What Will COVID-19 Relief Look Like and How Will It Affect Financial Services Companies?Both parties have recognized the need for significant and immediate relief to assist consumers and small businesses affected by COVID-19. On March 18, 2020, Rep. Maxine Waters (D-CA), the chairwoman of the House Financial Services Committee, released plans for responding to the COVID-19 pandemic. At this point, the plans are merely a high-level list of proposals that, if implemented, would significantly affect the financial services industry:

  • Suspension of all consumer and small business credit payments – The plans call for the suspension of all consumer and small business credit payments, including payments on mortgages, car notes, student loans, credit cards, small business loans, personal loans, etc. While the plans do not provide critical details about how these suspensions would be operationalized, they do indicate that suspended payments should not accrue interest or fees during the suspension period and that lenders should provide affordable repayment arrangements.
  • Create a means for the Federal Reserve or Treasury to reimburse creditors and servicers for lost revenue and expenses – The Federal Reserve or Treasury would provide financing related to the suspended credit payments in order to allow financial institutions to remain solvent.
  • Suspend all negative consumer credit reporting – The plans call for a suspension of all negative credit reporting for the duration of the pandemic and for 120 days after the pandemic, as well as a prohibition on lowering consumer’s credit scores. This proposal is far broader than the existing guidance from Fannie Mae and Freddie Mac regarding mortgages.
  • Prohibition on debt collection activities – The plans propose a complete moratorium on all consumer debt collection, repossessions, and wage garnishments for the duration of the pandemic and for 120 days after the pandemic. While details are not provided, we presume this includes collection calls and mailings, as well as any litigation to pursue collection.
  • Moratorium on foreclosures, evictions, and repossessions – The plans would ban all foreclosures, including the initiation of new foreclosure actions, as well as the suspension of all pending foreclosure actions, evictions, and repossessions, for the duration of the pandemic. This proposal aligns closely with the foreclosure moratoriums recently issued by Fannie Mae, Freddie Mac and HUD.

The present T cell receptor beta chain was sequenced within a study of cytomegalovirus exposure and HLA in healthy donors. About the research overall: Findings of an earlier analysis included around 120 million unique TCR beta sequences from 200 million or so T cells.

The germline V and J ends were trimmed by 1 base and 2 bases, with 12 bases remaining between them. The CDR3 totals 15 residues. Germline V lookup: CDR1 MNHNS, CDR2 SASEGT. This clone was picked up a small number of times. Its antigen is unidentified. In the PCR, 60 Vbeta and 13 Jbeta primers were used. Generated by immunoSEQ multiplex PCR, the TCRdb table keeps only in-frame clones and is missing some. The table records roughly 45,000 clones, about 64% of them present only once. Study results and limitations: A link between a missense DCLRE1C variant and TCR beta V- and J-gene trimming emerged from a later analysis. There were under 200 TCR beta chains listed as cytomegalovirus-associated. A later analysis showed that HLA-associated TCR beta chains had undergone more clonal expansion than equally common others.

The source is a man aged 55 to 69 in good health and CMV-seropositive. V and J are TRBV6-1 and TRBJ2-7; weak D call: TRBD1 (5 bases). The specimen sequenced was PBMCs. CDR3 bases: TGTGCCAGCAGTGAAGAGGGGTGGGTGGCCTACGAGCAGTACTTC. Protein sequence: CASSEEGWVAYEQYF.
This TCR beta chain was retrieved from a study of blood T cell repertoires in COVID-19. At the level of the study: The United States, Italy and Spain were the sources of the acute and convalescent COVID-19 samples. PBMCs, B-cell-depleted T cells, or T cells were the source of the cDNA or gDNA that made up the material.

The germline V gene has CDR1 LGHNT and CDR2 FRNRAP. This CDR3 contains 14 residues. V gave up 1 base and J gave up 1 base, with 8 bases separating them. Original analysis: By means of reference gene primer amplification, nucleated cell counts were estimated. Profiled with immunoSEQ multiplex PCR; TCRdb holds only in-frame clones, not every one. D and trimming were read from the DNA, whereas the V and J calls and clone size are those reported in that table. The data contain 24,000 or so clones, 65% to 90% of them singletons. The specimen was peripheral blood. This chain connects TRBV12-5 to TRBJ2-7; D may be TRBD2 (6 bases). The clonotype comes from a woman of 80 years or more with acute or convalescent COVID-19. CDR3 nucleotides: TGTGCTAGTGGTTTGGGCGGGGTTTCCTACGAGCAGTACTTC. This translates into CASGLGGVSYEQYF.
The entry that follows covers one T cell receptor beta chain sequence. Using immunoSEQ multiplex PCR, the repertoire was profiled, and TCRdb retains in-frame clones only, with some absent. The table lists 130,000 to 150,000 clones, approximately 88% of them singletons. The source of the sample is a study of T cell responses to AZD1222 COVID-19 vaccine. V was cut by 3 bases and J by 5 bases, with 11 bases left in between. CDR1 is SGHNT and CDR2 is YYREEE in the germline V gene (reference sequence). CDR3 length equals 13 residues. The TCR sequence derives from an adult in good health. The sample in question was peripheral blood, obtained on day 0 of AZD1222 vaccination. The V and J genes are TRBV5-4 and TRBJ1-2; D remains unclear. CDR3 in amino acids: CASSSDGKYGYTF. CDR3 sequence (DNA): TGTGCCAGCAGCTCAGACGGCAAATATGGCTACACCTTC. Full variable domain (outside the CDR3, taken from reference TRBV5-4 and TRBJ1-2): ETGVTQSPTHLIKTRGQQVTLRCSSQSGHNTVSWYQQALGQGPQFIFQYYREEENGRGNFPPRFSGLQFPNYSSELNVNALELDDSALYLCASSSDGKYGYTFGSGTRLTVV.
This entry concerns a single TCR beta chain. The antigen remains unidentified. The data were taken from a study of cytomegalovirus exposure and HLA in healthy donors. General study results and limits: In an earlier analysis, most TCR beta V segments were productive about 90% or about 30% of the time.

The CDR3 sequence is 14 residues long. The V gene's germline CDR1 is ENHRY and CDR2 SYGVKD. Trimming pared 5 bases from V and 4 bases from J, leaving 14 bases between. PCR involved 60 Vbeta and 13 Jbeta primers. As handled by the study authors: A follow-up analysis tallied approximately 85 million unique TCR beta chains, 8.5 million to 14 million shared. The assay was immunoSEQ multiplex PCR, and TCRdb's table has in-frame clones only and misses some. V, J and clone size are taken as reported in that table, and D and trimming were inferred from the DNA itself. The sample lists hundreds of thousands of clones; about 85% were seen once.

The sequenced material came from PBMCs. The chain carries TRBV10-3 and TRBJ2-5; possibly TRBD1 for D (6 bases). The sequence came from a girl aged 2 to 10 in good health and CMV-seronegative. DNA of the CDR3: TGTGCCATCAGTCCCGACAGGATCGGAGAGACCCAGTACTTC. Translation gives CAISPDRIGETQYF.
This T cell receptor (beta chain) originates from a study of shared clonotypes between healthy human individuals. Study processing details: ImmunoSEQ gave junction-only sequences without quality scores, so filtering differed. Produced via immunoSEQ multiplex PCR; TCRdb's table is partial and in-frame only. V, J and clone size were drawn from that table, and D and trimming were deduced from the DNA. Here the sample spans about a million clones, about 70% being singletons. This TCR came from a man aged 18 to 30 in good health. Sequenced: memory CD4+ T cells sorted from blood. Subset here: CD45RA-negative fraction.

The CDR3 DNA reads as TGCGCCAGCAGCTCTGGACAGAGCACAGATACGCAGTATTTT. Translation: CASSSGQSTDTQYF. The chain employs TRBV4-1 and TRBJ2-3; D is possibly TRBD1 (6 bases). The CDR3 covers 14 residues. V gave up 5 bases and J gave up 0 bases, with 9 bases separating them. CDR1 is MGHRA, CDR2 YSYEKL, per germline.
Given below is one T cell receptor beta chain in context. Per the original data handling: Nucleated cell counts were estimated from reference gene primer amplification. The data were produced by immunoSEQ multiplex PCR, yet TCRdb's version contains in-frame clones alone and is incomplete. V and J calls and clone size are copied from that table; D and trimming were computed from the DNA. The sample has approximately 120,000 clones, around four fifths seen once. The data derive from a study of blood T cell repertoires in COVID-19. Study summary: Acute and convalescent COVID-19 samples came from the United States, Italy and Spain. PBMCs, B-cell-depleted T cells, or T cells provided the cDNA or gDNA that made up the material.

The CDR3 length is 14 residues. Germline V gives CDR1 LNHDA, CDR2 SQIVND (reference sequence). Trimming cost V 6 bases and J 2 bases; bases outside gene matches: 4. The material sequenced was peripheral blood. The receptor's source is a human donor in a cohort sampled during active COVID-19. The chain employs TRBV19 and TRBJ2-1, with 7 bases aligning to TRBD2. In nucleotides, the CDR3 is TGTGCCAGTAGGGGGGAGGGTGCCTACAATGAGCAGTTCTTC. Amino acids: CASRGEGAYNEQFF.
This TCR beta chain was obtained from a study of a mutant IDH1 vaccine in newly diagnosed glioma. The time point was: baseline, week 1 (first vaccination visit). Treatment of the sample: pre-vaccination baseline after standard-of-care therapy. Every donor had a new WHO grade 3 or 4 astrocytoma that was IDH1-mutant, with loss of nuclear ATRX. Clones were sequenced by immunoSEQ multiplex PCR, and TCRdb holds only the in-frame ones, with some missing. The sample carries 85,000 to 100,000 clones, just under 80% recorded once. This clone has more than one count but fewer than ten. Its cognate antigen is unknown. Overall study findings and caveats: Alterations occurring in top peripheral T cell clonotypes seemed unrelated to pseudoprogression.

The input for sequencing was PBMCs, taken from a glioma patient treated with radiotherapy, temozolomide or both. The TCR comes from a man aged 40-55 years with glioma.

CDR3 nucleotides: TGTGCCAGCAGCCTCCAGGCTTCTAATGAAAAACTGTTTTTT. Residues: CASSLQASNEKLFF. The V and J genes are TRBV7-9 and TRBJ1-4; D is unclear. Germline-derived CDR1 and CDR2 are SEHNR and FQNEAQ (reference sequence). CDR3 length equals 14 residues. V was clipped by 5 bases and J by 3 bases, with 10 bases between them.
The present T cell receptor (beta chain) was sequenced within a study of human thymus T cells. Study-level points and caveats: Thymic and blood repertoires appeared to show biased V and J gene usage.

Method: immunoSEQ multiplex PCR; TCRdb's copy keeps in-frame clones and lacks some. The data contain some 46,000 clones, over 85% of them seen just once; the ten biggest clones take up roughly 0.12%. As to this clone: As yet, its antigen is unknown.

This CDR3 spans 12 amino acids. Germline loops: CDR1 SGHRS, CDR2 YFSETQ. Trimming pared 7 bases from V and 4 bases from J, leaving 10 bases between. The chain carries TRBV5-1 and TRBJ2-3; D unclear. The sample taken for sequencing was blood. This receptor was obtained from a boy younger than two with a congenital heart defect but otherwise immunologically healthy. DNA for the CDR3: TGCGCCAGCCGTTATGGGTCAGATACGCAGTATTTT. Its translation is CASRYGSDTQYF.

• Forbearance for mortgages secured by rental properties – The plans would require lenders to institute forbearance programs for mortgages secured by rental properties.
  • Designate $290 million for fair housing enforcement activity – The plans would provide $90 million to state and local agencies to deal with fair housing related complaints and investigations, including pandemic-related scams, as well as $200 million to HUD’s Office of Fair Housing and Equal Opportunity.
  • Suspend commercial rental payments by private sector actors – The plans would suspend rental payments for small businesses and non-profit organizations.
  • Enhanced corporate disclosures – The plans would require the SEC to implement rulemaking requiring companies to disclose their supply chain disruption risks, as well as their pandemic risks.
  • Moratorium on federal rulemaking – Federal financial regulators would be prohibited from rulemaking, with the exception of rulemaking related to COVID-19, during the pandemic.
  • Ban on stock buybacks and dividends – The plans would ban corporate stock repurchase activities and paying dividends until the impact of the coronavirus on the American financial system has ended.
  • Requirements on corporations receiving government assistance – Corporate recipients of government assistance would have to implement restrictions on executive compensation, golden parachutes, stock buybacks, and dividend payments. Additionally, these companies would have to provide additional disclosures, including human capital disclosures, environmental disclosures, social and governance disclosures, and disclosures regarding how the company uses financial assistance to support the company’s employees.
  • Forgive at least $10,000 of student loan debts for each borrower – The plans would require a minimum $10,000 reduction for each borrower with student loan debt.
  • Repayment arrangements – The plans would require lenders to offer borrowers affordable repayment arrangements that would allow borrowers to repay arrearages without late fees or back interest.

Many of Rep. Waters’ proposals may fail to garner necessary support in Congress. Indeed, on March 19, 2020, Senate Majority Leader Mitch McConnell introduced a COVID-19 relief bill that was focused on cash payments to affected Americans, small business loans, loans to support affected industries, and resources to combat the virus. However, Congress is under immense pressure to pass additional COVID-19 relief, and it is possible that some of the ideas from Rep. Water’s plans could find their way into a pending or future proposed relief package. We urge financial services companies to closely monitor any updates and work through their government relations groups and industry trade associations to ensure COVID-19 relief legislation incorporates industry feedback.

Bradley’s Financial Services and Governmental Affairs practice groups are actively monitoring and engaging with Congress and the administration on these issues.  Please contact Brian Epling, Lee Gilley, Christy Hancock, Alex McFall or David Stewart if you have any questions or would like to engage in the COVID-19 policy process.